St. Bernards, known for their impressive size and amiable nature, have been the beloved giants of the canine world for centuries. While many know them as rescue dogs from the Swiss Alps, there’s much more to these gentle giants. Here are seven surprising facts about St. Bernards that you probably didn’t know.
St. Bernards got their name from the Great St. Bernard Hospice, a traveler’s refuge in the treacherous Swiss Alps. Monks at the hospice started breeding these dogs around the year 1660 for rescue missions in the snowy mountains. Before being officially named St. Bernard, they were known as “Saint Dogs,” “Noble Steeds,” or “Barry Dogs.”
The most famous St. Bernard was named Barry, who reportedly saved between 40 and 100 lives in the early 19th century. His taxidermied body is now displayed in the Natural History Museum in Bern, Switzerland. Unlike the common image, the rescue dogs didn’t carry brandy barrels around their necks. This was a myth perpetuated by a popular painting by artist Edwin Landseer.
Despite their intimidating size, St. bernards are known as “gentle giants.” They have a calm, friendly temperament and are notably patient and gentle with children. They are also known to get along well with other pets, making them a wonderful choice for a family dog.
They Drool…A Lot
St. Bernards are one of the breeds known for drooling excessively. This is due to their loose, fleshy mouths and lips that don’t contain saliva very well. Prospective owners should be prepared for a bit of a mess, especially after meals or during hot weather when drooling can increase.
Not Built for Heat
St. Bernards have a thick double coat designed to withstand the harsh cold of the Swiss Alps, making them poorly suited to hot climates. They can easily overheat and must be kept in cooler environments. Air conditioning in the summer months is a must for these dogs.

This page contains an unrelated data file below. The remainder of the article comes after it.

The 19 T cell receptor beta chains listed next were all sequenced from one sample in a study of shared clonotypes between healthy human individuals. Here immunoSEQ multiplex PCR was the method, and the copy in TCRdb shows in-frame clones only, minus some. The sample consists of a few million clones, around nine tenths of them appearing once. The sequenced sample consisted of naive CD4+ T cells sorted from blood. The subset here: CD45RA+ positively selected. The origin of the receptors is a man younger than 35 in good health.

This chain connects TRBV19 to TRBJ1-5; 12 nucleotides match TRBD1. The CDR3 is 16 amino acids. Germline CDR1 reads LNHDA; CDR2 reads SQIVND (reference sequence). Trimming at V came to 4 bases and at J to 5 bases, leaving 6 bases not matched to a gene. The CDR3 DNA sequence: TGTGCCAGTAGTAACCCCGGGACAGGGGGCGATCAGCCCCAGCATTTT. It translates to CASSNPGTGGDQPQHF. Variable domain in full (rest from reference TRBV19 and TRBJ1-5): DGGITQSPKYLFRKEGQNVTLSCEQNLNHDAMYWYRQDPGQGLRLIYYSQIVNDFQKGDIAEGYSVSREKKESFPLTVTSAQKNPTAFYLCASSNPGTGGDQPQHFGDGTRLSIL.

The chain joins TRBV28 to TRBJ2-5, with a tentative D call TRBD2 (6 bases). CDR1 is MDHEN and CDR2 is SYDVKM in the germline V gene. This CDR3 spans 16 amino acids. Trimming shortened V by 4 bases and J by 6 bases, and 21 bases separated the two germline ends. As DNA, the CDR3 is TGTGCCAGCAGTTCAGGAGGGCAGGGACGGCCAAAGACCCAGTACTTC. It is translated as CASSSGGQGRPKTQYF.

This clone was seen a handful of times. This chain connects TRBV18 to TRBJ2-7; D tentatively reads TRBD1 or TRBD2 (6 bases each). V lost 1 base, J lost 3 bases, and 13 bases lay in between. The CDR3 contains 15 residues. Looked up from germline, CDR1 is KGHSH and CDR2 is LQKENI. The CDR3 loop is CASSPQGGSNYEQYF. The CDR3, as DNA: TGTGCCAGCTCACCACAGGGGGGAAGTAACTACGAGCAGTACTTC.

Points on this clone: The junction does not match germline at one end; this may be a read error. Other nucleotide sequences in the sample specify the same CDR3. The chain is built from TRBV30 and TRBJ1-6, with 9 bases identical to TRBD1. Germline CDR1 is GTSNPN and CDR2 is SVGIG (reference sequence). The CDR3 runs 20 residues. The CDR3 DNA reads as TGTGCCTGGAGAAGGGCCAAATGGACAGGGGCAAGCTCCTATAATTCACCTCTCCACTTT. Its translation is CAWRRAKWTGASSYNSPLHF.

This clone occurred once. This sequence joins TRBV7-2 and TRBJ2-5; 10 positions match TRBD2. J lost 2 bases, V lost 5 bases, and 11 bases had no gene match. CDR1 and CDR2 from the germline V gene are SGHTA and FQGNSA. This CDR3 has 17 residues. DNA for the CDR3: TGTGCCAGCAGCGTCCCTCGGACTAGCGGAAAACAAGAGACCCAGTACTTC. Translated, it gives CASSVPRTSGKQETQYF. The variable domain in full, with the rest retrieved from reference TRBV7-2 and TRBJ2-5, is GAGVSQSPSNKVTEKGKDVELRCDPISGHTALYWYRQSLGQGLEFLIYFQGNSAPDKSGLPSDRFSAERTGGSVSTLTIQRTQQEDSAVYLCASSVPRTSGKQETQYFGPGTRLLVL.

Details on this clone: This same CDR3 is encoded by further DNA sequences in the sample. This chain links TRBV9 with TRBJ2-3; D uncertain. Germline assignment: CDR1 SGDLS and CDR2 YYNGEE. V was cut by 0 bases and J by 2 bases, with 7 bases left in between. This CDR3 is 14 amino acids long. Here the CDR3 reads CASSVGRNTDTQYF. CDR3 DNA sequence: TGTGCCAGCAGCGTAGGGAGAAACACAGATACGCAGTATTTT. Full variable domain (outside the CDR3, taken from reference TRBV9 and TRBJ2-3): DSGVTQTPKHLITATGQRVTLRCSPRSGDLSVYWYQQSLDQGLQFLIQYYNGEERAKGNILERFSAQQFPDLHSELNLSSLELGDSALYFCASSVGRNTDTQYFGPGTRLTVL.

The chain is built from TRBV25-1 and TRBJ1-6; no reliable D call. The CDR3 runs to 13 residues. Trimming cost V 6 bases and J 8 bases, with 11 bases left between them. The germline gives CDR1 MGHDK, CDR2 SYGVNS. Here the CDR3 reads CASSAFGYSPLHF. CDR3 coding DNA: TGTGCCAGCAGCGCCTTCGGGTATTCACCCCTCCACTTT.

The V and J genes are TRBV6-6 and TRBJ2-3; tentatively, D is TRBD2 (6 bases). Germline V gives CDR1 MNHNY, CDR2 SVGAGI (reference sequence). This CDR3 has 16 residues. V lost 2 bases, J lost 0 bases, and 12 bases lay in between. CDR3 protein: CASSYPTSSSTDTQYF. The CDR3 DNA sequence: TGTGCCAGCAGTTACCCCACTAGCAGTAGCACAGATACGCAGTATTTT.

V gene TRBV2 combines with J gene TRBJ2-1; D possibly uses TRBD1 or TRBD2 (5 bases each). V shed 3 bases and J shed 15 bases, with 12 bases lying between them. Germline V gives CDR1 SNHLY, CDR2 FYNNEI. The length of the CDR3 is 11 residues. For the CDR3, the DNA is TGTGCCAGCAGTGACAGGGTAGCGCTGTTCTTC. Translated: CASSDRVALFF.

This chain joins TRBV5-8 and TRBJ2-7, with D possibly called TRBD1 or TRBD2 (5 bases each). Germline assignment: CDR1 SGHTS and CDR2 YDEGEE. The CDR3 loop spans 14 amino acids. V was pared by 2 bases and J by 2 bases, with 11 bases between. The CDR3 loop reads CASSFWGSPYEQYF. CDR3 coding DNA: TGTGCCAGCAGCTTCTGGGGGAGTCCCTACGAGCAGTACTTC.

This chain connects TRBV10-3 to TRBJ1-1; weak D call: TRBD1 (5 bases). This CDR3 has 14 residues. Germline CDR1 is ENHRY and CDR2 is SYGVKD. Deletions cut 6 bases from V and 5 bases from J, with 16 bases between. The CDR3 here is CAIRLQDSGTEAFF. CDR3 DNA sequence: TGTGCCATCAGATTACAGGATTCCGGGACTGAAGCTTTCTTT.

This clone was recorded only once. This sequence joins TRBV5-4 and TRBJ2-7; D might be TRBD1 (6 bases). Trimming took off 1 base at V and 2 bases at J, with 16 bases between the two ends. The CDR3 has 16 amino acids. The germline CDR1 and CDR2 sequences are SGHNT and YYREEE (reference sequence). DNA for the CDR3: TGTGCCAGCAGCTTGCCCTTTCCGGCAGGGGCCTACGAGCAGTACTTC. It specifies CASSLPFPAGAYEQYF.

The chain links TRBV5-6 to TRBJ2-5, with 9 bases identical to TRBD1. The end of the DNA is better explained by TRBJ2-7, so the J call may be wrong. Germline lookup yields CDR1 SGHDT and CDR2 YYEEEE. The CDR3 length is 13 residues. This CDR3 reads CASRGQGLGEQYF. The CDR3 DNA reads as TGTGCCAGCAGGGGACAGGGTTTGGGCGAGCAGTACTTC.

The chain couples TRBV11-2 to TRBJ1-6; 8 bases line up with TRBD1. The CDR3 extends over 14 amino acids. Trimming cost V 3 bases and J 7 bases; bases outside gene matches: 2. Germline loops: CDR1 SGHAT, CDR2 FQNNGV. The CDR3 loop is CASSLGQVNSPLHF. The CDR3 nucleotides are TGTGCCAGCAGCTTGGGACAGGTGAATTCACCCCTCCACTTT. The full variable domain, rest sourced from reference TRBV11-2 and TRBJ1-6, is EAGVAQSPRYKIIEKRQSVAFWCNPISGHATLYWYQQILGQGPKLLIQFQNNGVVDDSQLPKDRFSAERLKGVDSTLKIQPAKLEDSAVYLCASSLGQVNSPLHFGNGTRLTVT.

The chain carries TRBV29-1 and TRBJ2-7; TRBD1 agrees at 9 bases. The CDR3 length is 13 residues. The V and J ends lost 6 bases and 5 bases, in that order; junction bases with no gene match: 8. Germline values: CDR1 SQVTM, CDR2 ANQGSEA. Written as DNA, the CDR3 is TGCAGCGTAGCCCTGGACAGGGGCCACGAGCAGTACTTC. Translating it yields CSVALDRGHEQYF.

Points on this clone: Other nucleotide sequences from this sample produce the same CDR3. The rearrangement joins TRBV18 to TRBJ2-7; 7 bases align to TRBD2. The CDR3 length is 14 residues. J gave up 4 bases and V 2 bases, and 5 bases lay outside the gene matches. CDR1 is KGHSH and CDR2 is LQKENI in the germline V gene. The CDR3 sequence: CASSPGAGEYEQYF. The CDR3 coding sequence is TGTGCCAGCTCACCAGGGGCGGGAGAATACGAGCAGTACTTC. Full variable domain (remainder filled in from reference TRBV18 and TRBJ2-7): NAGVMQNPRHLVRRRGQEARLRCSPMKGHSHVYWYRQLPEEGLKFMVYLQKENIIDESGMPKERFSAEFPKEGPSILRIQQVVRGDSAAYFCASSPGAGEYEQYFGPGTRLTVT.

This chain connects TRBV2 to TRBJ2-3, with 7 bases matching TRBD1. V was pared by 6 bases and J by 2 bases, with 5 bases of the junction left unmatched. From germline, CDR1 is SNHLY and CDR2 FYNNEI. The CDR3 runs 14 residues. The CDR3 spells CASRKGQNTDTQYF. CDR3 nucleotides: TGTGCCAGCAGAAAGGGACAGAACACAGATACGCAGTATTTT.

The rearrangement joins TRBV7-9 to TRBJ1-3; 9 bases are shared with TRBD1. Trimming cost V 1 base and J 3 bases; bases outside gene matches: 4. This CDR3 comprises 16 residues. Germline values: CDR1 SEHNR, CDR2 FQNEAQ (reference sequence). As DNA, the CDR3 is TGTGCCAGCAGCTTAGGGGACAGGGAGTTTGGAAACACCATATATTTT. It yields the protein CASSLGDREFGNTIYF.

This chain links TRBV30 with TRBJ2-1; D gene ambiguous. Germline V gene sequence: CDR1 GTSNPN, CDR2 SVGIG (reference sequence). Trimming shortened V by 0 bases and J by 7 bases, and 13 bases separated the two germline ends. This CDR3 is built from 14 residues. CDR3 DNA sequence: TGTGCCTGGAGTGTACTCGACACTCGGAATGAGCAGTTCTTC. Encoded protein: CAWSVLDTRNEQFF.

Unfortunately, like many giant breeds, St. Bernards have a comparatively short lifespan. On average, they live between 8 to 10 years. However, they fill those years with boundless love and loyalty, and proper care can sometimes extend this lifespan.
The Heaviest Dog
The record for the heaviest dog ever recorded belongs to a St. Bernard named Benedictine, who weighed a staggering 367 pounds. While modern St. Bernards don’t typically reach this weight, they are still one of the heaviest breeds, with males weighing between 140 and 180 pounds on average.
In conclusion, the St. Bernard breed, renowned for its size and rescue history, harbors a wealth of lesser-known facts. From their monastic origins and famous rescuer Barry to their temperaments, drooling, and sensitivity to heat, these insights give us a deeper appreciation of the breed. While their short lifespan and significant weight might pose challenges, their gentle, loving nature makes them a beloved member of any family. Whether you’re a proud St. Bernard owner or an admirer of the breed, these unexpected facts underline the unique charm of these gentle giants.